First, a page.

A natural, pet friendly pet shampoo that’s great for your furry friends! Learn how to make your own dog shampoo bars with this cold process soap recipe!
Pets can be very sensitive to the things applied to their skin. While pets may have the ability to handle a little more than we (humans) do, they still need to be cautious about what they put on their skin.
This recipe will help you put together a natural shampoo bar that’s pet friendly – you can forego the essential oils, if you wish. Or, you can aim for essential oils that are pet friendly (lavender and cedarwood are both great for dogs!)
You can use this recipe to make round soap bars (by using an up cycled Pringles can) or, be poured in a rectangular soap mold for regular soap-size bars.
Dog Shampoo Bars (Pet Friendly)
Please use a scale to weigh the ingredients and ensure they are accurate.
- 5.09 oz lye (sodium hydroxide)
- 11.39 oz distilled water OR half aloe vera + half distilled water
*This recipe uses a 5% super fat.
OILS AND FATS:
- 10 oz Olive Oil
- 10 oz Coconut Oil
- 10 oz Beef Tallow
- 6 oz Castor Oil
- 1 Tbsp colloidal oats or oatmeal powder, added at trace
- 1 oz cedarwood atlas essential oil + 1 oz lavender essential oil (2 oz total)
*I follow the medium usage rate on Brambleberry for adding essential oils to these dog shampoo bars. If you wish, you can use a light usage rate, instead.
This recipe makes 45 oz – it fits in 2 round Pringles cans or, $10 PVC pipe (cut in half and use an end cap!), or pour in this Crafter’s Choice, rectangle silicone mold.
Prepare all of your ingredients – and have everything set aside to start:
- Thermometer (one that you don’t use for food)
- 2 Pringles cans or, 1 rectangular mold
- Pyrex 8 cup measuring device – not required, but so handy to have!
- Immersion Blender – you don’t have to spend oodles but you will want something reliable with a metal stick, not plastic.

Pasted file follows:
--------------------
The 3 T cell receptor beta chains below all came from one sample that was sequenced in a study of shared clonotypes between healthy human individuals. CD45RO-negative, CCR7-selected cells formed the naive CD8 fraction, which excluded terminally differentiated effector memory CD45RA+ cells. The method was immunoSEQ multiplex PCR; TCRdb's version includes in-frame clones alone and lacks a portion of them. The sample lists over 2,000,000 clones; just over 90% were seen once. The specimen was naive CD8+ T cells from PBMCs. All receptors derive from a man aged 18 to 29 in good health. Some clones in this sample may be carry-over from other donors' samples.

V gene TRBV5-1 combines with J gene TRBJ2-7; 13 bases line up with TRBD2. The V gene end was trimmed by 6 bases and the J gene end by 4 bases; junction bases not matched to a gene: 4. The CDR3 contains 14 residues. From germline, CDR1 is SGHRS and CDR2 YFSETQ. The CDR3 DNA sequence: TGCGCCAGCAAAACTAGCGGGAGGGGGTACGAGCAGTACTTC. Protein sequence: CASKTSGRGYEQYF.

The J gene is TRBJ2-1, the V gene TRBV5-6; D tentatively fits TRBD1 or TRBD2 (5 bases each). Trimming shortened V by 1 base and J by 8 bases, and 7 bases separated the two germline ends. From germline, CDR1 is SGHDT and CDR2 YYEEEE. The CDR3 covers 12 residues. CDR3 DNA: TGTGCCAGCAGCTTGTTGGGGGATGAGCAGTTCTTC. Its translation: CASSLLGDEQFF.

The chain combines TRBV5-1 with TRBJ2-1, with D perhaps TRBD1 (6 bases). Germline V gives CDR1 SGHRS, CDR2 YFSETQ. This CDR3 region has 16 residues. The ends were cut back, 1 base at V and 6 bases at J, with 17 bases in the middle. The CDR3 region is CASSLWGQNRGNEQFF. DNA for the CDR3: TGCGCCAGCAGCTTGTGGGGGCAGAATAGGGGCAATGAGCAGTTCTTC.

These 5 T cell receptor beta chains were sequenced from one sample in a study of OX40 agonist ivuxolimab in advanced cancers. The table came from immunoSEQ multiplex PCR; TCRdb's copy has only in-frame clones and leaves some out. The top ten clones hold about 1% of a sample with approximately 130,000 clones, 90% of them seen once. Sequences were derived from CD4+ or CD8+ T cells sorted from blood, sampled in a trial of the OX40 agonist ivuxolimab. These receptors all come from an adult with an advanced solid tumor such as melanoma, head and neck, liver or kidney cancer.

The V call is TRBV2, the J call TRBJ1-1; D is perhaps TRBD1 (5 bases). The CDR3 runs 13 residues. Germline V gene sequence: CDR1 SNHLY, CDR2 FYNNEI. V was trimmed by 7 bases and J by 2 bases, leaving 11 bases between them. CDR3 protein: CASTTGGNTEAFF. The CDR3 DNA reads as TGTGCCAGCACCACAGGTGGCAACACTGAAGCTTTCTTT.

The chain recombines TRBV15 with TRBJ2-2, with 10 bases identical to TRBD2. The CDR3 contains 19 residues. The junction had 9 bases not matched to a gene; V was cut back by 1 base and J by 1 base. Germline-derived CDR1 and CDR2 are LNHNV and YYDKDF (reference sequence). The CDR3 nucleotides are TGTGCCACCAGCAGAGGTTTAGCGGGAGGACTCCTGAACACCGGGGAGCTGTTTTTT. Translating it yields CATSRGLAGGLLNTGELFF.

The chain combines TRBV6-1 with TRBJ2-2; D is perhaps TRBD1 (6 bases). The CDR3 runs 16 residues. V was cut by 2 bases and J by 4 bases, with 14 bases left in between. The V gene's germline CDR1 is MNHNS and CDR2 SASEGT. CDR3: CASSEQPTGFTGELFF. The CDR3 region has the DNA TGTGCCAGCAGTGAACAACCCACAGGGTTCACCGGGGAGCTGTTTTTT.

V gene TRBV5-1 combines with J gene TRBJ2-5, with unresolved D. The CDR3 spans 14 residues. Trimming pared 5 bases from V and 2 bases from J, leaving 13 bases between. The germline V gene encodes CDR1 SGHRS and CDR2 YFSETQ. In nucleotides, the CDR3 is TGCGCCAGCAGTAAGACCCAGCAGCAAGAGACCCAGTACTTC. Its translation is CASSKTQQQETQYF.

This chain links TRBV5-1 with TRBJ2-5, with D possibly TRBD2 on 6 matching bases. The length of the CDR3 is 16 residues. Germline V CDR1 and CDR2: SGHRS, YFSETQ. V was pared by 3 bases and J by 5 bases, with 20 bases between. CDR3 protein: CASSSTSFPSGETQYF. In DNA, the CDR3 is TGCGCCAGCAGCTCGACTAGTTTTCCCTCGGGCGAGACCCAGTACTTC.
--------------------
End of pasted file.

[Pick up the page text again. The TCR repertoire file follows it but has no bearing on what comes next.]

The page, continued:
- Lye – this is the brand we use
- Digital Scale to measure your ingredients
Step 1: Slowly add the lye to the liquid portion over a sink. Open up the windows behind the sink or place a fan behind you to dissipate the fumes. Make sure you are wearing safety goggles or gear, long sleeves and gloves. The mixture will get hot very quickly and the fumes will be strong until the mixture cools.
Step 2: Set aside your lye + liquid mixture and allow to cool to 100-105 degrees F. In the meantime, prepare your oils by measuring them on the scale. Melt the tallow/coconut oil just until melted. Combine all of the oils in a large bowl and set them aside until you are ready to mix with the lye mixture. They should be at room temperature.
Step 3: Once you are ready to make your soap, add your lye + liquid to the oils/fats, and blend with a stick blender. Avoid running the stick blender for long periods. 10-15 second bursts with short breaks will be sufficient.
Step 4: Carefully add the colloidal oats and essential oils. Continue to blend in short intervals until the mixture reaches a trace (the mixture will start to thicken like pudding), 3-4 minutes (your time may vary slightly).
Pour the thickened soap batter into your soap mold and (if using Pringles cans), place lid on the can and put the can in the rear of the fridge for 24 hours.
Step 5: After 24-48 hours, take the soap from the fridge and allow the can to come to room temperature. Remove from the mold by peeling the can away from the soap.
I would recommend allowing the soap log to sit for 24-48 hours to harden up a bit before cutting it into bars.
One cut into bars, allow the soap to cure for 4-6 weeks before using.
Tip: I love round soap! For many years, I used Pringles cans – they make wonderful soap molds – once the soap hardens, you can cut the top rim of the can and “peel” the can to remove the soap before slicing.
Looking to change out the oils or increase the size of the recipe? Scale this recipe up or down by using this calculator. If you swap out any of the oils, make sure you re-run the recipe through a lye calculator and ensure you have the correct amount of lye.